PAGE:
The Zoological Museum of Kiel has scientifically very valuable, only partially-developed collections spanning three centuries, including material from internationally important expeditions of the 19th Century (eg Galathea Expedition 1845-1847, Möbius collection (around 1875), German deep-sea expedition (1898 - 1899), Original Gifts from Kaiser Wilhelm II (1898 - 1908) and the so-called date trips from 1902 to 1912 (world's first scientific sampling of North and Baltic Sea). Overall, the museum currently houses approximately 400,000 objects. At present these collections are newly recorded and positioned.

Their scientific significance can hardly be overestimated: Collections are the basis of each taxonomically systematic, ecological, and biogeographically oriented fundamental research as well as applied environment-related research. They are in their historical, biological and cultural references a valuable heritage, often acquired at considerable expense, its permanent preservation and maintenance is one of the essential tasks of the museum.

Collections represent archives of life that can provide answers to many scientific questions. The collections document the dynamics of change of the biosphere; they preserve evidence of changes in biodiversity, either through evolutionary processes in geologically long or short periods, or through man-made transformation of habitats.

Thus, the collections have, on the one hand, a function as ecological archives by documenting certain situations in one place and at a particular time. On the other hand, they are archives of scientific concepts and identifications. The focus is set on species concepts and species identifications. They are of importance, because the whole scientific biological system is founded on the unique assignment of individuals to certain species. It is very important for many areas of research to know exactly what species you are working with. To achieve uniqueness in species determination, each species on earth is defined and so-called type specimens are assigned that will be deposited in a museum.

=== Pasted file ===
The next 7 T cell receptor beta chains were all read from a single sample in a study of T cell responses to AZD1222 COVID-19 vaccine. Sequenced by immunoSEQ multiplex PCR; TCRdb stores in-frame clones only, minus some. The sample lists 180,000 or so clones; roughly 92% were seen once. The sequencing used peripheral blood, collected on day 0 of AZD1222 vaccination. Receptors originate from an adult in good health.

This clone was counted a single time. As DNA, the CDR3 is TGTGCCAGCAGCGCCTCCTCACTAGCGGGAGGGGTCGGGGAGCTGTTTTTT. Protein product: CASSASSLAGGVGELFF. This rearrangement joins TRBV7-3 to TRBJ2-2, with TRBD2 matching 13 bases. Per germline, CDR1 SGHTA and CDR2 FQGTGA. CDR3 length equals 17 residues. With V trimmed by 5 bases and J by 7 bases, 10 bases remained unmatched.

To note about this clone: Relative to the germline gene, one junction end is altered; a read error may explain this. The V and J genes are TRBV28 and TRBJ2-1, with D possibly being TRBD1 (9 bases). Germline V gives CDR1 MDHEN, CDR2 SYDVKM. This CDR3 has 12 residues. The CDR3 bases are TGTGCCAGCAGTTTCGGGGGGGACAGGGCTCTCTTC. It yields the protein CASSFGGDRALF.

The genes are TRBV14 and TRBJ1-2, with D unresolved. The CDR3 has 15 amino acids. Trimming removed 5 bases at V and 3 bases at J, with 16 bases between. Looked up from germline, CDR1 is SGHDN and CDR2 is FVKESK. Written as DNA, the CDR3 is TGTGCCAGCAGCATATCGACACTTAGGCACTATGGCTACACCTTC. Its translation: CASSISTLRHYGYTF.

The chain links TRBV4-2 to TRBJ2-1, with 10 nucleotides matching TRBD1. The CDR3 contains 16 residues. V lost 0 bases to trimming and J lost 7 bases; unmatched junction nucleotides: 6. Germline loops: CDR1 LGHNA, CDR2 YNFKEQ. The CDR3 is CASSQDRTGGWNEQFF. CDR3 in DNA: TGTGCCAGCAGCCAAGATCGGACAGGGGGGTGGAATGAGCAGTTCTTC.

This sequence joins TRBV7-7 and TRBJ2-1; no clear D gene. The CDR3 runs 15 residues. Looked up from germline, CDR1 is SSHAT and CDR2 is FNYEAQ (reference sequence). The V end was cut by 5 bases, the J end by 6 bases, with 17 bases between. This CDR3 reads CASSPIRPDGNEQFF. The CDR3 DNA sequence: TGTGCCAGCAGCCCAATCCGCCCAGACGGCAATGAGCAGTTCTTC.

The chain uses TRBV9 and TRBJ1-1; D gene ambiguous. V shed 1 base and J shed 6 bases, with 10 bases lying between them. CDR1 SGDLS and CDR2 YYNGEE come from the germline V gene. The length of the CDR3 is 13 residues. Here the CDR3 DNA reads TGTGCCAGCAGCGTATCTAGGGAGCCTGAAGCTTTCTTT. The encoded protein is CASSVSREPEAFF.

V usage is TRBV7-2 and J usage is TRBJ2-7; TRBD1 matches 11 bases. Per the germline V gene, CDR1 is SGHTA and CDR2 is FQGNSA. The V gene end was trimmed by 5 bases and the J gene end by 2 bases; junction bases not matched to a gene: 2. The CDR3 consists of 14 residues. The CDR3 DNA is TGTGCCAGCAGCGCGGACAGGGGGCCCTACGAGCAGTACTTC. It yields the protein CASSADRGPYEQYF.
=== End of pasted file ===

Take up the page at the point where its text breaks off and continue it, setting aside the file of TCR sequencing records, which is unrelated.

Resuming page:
The species name is inseparably linked with the type specimen, regardless of taxonomic rearrangements. All other individuals, who will be assigned to the same species, have to be calibrated according to this "original meter", to the type specimen. Clearly identifiable features enable comparability and development of concepts. Only with reference to the underlying collection objects it is possible to calibrate earlier statements in today's scientific coordinate system.

Therefore, it is a central task of the museum to maintain the collections by highly qualified personnel and to keep them up to date.